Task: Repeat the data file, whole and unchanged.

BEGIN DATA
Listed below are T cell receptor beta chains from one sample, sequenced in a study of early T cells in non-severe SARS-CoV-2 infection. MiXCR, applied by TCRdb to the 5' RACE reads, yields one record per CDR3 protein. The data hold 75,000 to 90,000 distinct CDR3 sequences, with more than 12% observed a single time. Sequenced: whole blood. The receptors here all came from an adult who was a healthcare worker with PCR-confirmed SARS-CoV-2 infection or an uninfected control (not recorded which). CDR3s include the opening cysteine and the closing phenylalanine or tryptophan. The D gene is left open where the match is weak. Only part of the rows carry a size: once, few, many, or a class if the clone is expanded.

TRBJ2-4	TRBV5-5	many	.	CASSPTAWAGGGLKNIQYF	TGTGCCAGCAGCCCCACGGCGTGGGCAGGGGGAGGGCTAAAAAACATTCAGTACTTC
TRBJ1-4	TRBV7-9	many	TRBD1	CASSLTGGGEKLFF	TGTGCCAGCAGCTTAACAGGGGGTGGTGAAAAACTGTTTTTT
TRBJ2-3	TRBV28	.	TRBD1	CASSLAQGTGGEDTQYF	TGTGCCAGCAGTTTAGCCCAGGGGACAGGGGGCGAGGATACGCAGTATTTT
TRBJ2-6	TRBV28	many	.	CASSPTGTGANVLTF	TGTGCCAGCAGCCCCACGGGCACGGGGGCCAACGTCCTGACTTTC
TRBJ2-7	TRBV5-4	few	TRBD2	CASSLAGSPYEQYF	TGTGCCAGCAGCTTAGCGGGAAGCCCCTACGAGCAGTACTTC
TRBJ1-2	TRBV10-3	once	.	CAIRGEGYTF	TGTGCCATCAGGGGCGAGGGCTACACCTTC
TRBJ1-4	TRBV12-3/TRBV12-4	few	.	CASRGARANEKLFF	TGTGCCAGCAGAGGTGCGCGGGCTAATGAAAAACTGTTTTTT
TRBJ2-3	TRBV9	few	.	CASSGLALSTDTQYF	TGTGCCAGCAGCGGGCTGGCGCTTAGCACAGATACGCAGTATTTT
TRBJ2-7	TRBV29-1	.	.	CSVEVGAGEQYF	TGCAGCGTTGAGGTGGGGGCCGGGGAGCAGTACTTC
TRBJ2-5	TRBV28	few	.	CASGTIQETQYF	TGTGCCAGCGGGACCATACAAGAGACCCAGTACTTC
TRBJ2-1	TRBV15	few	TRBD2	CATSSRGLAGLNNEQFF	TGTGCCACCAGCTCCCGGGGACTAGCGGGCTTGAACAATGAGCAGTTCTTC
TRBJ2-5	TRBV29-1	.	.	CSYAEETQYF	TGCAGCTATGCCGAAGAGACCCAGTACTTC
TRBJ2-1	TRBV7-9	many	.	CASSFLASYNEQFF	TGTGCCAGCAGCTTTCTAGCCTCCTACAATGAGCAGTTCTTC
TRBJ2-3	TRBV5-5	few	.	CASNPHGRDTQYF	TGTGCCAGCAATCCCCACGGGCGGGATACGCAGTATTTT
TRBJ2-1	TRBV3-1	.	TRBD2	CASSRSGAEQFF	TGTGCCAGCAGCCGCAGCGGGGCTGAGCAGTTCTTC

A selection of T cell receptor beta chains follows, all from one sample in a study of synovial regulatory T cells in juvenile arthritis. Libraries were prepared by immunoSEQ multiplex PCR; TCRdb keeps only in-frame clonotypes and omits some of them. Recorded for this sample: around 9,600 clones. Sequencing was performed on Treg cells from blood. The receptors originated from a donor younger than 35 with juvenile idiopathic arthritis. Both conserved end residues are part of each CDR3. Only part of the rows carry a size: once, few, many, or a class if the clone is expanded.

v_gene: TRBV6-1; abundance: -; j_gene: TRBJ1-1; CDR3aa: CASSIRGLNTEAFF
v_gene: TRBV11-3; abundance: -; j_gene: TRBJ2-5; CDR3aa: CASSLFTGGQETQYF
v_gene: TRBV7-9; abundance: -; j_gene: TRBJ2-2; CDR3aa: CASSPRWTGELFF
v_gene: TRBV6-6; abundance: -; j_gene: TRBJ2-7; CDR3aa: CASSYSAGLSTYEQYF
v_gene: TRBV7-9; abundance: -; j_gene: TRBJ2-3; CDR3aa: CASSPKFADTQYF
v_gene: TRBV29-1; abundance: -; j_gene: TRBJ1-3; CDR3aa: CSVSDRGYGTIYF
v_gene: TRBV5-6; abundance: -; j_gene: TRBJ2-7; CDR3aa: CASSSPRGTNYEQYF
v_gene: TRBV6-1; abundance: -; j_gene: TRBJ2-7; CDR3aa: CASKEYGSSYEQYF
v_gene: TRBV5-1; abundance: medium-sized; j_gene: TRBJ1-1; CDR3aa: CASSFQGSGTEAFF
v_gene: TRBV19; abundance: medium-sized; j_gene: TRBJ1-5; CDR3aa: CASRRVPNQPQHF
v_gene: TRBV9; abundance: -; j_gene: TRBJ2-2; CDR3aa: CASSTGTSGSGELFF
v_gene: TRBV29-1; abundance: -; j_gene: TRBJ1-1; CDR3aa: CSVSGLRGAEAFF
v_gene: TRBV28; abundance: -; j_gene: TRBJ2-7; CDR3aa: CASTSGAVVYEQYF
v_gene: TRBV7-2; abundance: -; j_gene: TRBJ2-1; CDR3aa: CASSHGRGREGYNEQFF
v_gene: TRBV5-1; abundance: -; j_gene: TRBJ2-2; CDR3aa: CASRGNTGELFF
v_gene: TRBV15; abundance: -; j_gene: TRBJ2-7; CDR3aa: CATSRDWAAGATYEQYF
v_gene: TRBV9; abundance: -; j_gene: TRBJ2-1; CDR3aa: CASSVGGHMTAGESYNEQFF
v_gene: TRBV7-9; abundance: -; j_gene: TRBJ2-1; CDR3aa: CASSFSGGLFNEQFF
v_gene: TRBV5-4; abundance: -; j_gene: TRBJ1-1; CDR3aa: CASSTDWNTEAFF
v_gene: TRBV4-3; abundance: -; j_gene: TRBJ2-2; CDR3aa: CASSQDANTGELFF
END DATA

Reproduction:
Listed below are T cell receptor beta chains from one sample, sequenced in a study of early T cells in non-severe SARS-CoV-2 infection. MiXCR, applied by TCRdb to the 5' RACE reads, yields one record per CDR3 protein. The data hold 75,000 to 90,000 distinct CDR3 sequences, with more than 12% observed a single time. Sequenced: whole blood. The receptors here all came from an adult who was a healthcare worker with PCR-confirmed SARS-CoV-2 infection or an uninfected control (not recorded which). CDR3s include the opening cysteine and the closing phenylalanine or tryptophan. The D gene is left open where the match is weak. Only part of the rows carry a size: once, few, many, or a class if the clone is expanded.

TRBJ2-4	TRBV5-5	many	.	CASSPTAWAGGGLKNIQYF	TGTGCCAGCAGCCCCACGGCGTGGGCAGGGGGAGGGCTAAAAAACATTCAGTACTTC
TRBJ1-4	TRBV7-9	many	TRBD1	CASSLTGGGEKLFF	TGTGCCAGCAGCTTAACAGGGGGTGGTGAAAAACTGTTTTTT
TRBJ2-3	TRBV28	.	TRBD1	CASSLAQGTGGEDTQYF	TGTGCCAGCAGTTTAGCCCAGGGGACAGGGGGCGAGGATACGCAGTATTTT
TRBJ2-6	TRBV28	many	.	CASSPTGTGANVLTF	TGTGCCAGCAGCCCCACGGGCACGGGGGCCAACGTCCTGACTTTC
TRBJ2-7	TRBV5-4	few	TRBD2	CASSLAGSPYEQYF	TGTGCCAGCAGCTTAGCGGGAAGCCCCTACGAGCAGTACTTC
TRBJ1-2	TRBV10-3	once	.	CAIRGEGYTF	TGTGCCATCAGGGGCGAGGGCTACACCTTC
TRBJ1-4	TRBV12-3/TRBV12-4	few	.	CASRGARANEKLFF	TGTGCCAGCAGAGGTGCGCGGGCTAATGAAAAACTGTTTTTT
TRBJ2-3	TRBV9	few	.	CASSGLALSTDTQYF	TGTGCCAGCAGCGGGCTGGCGCTTAGCACAGATACGCAGTATTTT
TRBJ2-7	TRBV29-1	.	.	CSVEVGAGEQYF	TGCAGCGTTGAGGTGGGGGCCGGGGAGCAGTACTTC
TRBJ2-5	TRBV28	few	.	CASGTIQETQYF	TGTGCCAGCGGGACCATACAAGAGACCCAGTACTTC
TRBJ2-1	TRBV15	few	TRBD2	CATSSRGLAGLNNEQFF	TGTGCCACCAGCTCCCGGGGACTAGCGGGCTTGAACAATGAGCAGTTCTTC
TRBJ2-5	TRBV29-1	.	.	CSYAEETQYF	TGCAGCTATGCCGAAGAGACCCAGTACTTC
TRBJ2-1	TRBV7-9	many	.	CASSFLASYNEQFF	TGTGCCAGCAGCTTTCTAGCCTCCTACAATGAGCAGTTCTTC
TRBJ2-3	TRBV5-5	few	.	CASNPHGRDTQYF	TGTGCCAGCAATCCCCACGGGCGGGATACGCAGTATTTT
TRBJ2-1	TRBV3-1	.	TRBD2	CASSRSGAEQFF	TGTGCCAGCAGCCGCAGCGGGGCTGAGCAGTTCTTC

A selection of T cell receptor beta chains follows, all from one sample in a study of synovial regulatory T cells in juvenile arthritis. Libraries were prepared by immunoSEQ multiplex PCR; TCRdb keeps only in-frame clonotypes and omits some of them. Recorded for this sample: around 9,600 clones. Sequencing was performed on Treg cells from blood. The receptors originated from a donor younger than 35 with juvenile idiopathic arthritis. Both conserved end residues are part of each CDR3. Only part of the rows carry a size: once, few, many, or a class if the clone is expanded.

v_gene: TRBV6-1; abundance: -; j_gene: TRBJ1-1; CDR3aa: CASSIRGLNTEAFF
v_gene: TRBV11-3; abundance: -; j_gene: TRBJ2-5; CDR3aa: CASSLFTGGQETQYF
v_gene: TRBV7-9; abundance: -; j_gene: TRBJ2-2; CDR3aa: CASSPRWTGELFF
v_gene: TRBV6-6; abundance: -; j_gene: TRBJ2-7; CDR3aa: CASSYSAGLSTYEQYF
v_gene: TRBV7-9; abundance: -; j_gene: TRBJ2-3; CDR3aa: CASSPKFADTQYF
v_gene: TRBV29-1; abundance: -; j_gene: TRBJ1-3; CDR3aa: CSVSDRGYGTIYF
v_gene: TRBV5-6; abundance: -; j_gene: TRBJ2-7; CDR3aa: CASSSPRGTNYEQYF
v_gene: TRBV6-1; abundance: -; j_gene: TRBJ2-7; CDR3aa: CASKEYGSSYEQYF
v_gene: TRBV5-1; abundance: medium-sized; j_gene: TRBJ1-1; CDR3aa: CASSFQGSGTEAFF
v_gene: TRBV19; abundance: medium-sized; j_gene: TRBJ1-5; CDR3aa: CASRRVPNQPQHF
v_gene: TRBV9; abundance: -; j_gene: TRBJ2-2; CDR3aa: CASSTGTSGSGELFF
v_gene: TRBV29-1; abundance: -; j_gene: TRBJ1-1; CDR3aa: CSVSGLRGAEAFF
v_gene: TRBV28; abundance: -; j_gene: TRBJ2-7; CDR3aa: CASTSGAVVYEQYF
v_gene: TRBV7-2; abundance: -; j_gene: TRBJ2-1; CDR3aa: CASSHGRGREGYNEQFF
v_gene: TRBV5-1; abundance: -; j_gene: TRBJ2-2; CDR3aa: CASRGNTGELFF
v_gene: TRBV15; abundance: -; j_gene: TRBJ2-7; CDR3aa: CATSRDWAAGATYEQYF
v_gene: TRBV9; abundance: -; j_gene: TRBJ2-1; CDR3aa: CASSVGGHMTAGESYNEQFF
v_gene: TRBV7-9; abundance: -; j_gene: TRBJ2-1; CDR3aa: CASSFSGGLFNEQFF
v_gene: TRBV5-4; abundance: -; j_gene: TRBJ1-1; CDR3aa: CASSTDWNTEAFF
v_gene: TRBV4-3; abundance: -; j_gene: TRBJ2-2; CDR3aa: CASSQDANTGELFF